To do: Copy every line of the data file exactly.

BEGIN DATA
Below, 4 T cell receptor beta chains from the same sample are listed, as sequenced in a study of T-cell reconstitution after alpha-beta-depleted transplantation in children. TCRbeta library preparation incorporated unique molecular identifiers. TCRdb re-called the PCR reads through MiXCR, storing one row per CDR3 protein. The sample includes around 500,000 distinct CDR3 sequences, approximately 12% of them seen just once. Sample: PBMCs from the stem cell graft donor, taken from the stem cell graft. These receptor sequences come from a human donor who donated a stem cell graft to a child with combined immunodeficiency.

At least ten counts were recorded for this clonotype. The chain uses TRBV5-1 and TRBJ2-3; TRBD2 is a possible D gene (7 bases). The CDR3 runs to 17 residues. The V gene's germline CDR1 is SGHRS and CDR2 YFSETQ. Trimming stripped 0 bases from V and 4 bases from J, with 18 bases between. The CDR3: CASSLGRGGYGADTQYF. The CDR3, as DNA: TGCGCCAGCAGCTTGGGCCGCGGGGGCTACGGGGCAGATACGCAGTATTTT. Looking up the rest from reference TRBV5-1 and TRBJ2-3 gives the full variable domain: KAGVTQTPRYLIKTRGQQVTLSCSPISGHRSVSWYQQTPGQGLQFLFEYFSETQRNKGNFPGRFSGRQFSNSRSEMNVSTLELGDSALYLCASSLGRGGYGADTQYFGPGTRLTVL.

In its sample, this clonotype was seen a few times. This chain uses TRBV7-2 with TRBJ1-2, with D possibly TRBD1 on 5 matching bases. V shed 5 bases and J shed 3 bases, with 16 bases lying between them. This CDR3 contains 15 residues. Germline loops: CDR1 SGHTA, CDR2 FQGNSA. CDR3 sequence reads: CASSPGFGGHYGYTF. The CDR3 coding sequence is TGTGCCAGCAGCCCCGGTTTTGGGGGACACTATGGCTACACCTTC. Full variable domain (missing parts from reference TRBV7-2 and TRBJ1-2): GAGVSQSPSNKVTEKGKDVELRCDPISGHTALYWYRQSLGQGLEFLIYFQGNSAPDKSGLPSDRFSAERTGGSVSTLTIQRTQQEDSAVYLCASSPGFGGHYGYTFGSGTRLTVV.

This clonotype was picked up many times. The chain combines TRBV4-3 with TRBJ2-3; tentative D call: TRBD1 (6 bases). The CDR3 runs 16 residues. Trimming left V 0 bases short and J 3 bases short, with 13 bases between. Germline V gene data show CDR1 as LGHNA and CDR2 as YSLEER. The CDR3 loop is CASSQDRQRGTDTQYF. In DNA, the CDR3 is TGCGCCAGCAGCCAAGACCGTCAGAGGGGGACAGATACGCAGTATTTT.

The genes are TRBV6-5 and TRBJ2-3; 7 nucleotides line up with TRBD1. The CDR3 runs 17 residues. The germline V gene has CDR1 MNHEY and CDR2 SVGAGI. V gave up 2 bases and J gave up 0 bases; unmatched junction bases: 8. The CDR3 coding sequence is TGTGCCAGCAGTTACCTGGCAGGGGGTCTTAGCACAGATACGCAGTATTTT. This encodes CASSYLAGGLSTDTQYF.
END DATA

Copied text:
Below, 4 T cell receptor beta chains from the same sample are listed, as sequenced in a study of T-cell reconstitution after alpha-beta-depleted transplantation in children. TCRbeta library preparation incorporated unique molecular identifiers. TCRdb re-called the PCR reads through MiXCR, storing one row per CDR3 protein. The sample includes around 500,000 distinct CDR3 sequences, approximately 12% of them seen just once. Sample: PBMCs from the stem cell graft donor, taken from the stem cell graft. These receptor sequences come from a human donor who donated a stem cell graft to a child with combined immunodeficiency.

At least ten counts were recorded for this clonotype. The chain uses TRBV5-1 and TRBJ2-3; TRBD2 is a possible D gene (7 bases). The CDR3 runs to 17 residues. The V gene's germline CDR1 is SGHRS and CDR2 YFSETQ. Trimming stripped 0 bases from V and 4 bases from J, with 18 bases between. The CDR3: CASSLGRGGYGADTQYF. The CDR3, as DNA: TGCGCCAGCAGCTTGGGCCGCGGGGGCTACGGGGCAGATACGCAGTATTTT. Looking up the rest from reference TRBV5-1 and TRBJ2-3 gives the full variable domain: KAGVTQTPRYLIKTRGQQVTLSCSPISGHRSVSWYQQTPGQGLQFLFEYFSETQRNKGNFPGRFSGRQFSNSRSEMNVSTLELGDSALYLCASSLGRGGYGADTQYFGPGTRLTVL.

In its sample, this clonotype was seen a few times. This chain uses TRBV7-2 with TRBJ1-2, with D possibly TRBD1 on 5 matching bases. V shed 5 bases and J shed 3 bases, with 16 bases lying between them. This CDR3 contains 15 residues. Germline loops: CDR1 SGHTA, CDR2 FQGNSA. CDR3 sequence reads: CASSPGFGGHYGYTF. The CDR3 coding sequence is TGTGCCAGCAGCCCCGGTTTTGGGGGACACTATGGCTACACCTTC. Full variable domain (missing parts from reference TRBV7-2 and TRBJ1-2): GAGVSQSPSNKVTEKGKDVELRCDPISGHTALYWYRQSLGQGLEFLIYFQGNSAPDKSGLPSDRFSAERTGGSVSTLTIQRTQQEDSAVYLCASSPGFGGHYGYTFGSGTRLTVV.

This clonotype was picked up many times. The chain combines TRBV4-3 with TRBJ2-3; tentative D call: TRBD1 (6 bases). The CDR3 runs 16 residues. Trimming left V 0 bases short and J 3 bases short, with 13 bases between. Germline V gene data show CDR1 as LGHNA and CDR2 as YSLEER. The CDR3 loop is CASSQDRQRGTDTQYF. In DNA, the CDR3 is TGCGCCAGCAGCCAAGACCGTCAGAGGGGGACAGATACGCAGTATTTT.

The genes are TRBV6-5 and TRBJ2-3; 7 nucleotides line up with TRBD1. The CDR3 runs 17 residues. The germline V gene has CDR1 MNHEY and CDR2 SVGAGI. V gave up 2 bases and J gave up 0 bases; unmatched junction bases: 8. The CDR3 coding sequence is TGTGCCAGCAGTTACCTGGCAGGGGGTCTTAGCACAGATACGCAGTATTTT. This encodes CASSYLAGGLSTDTQYF.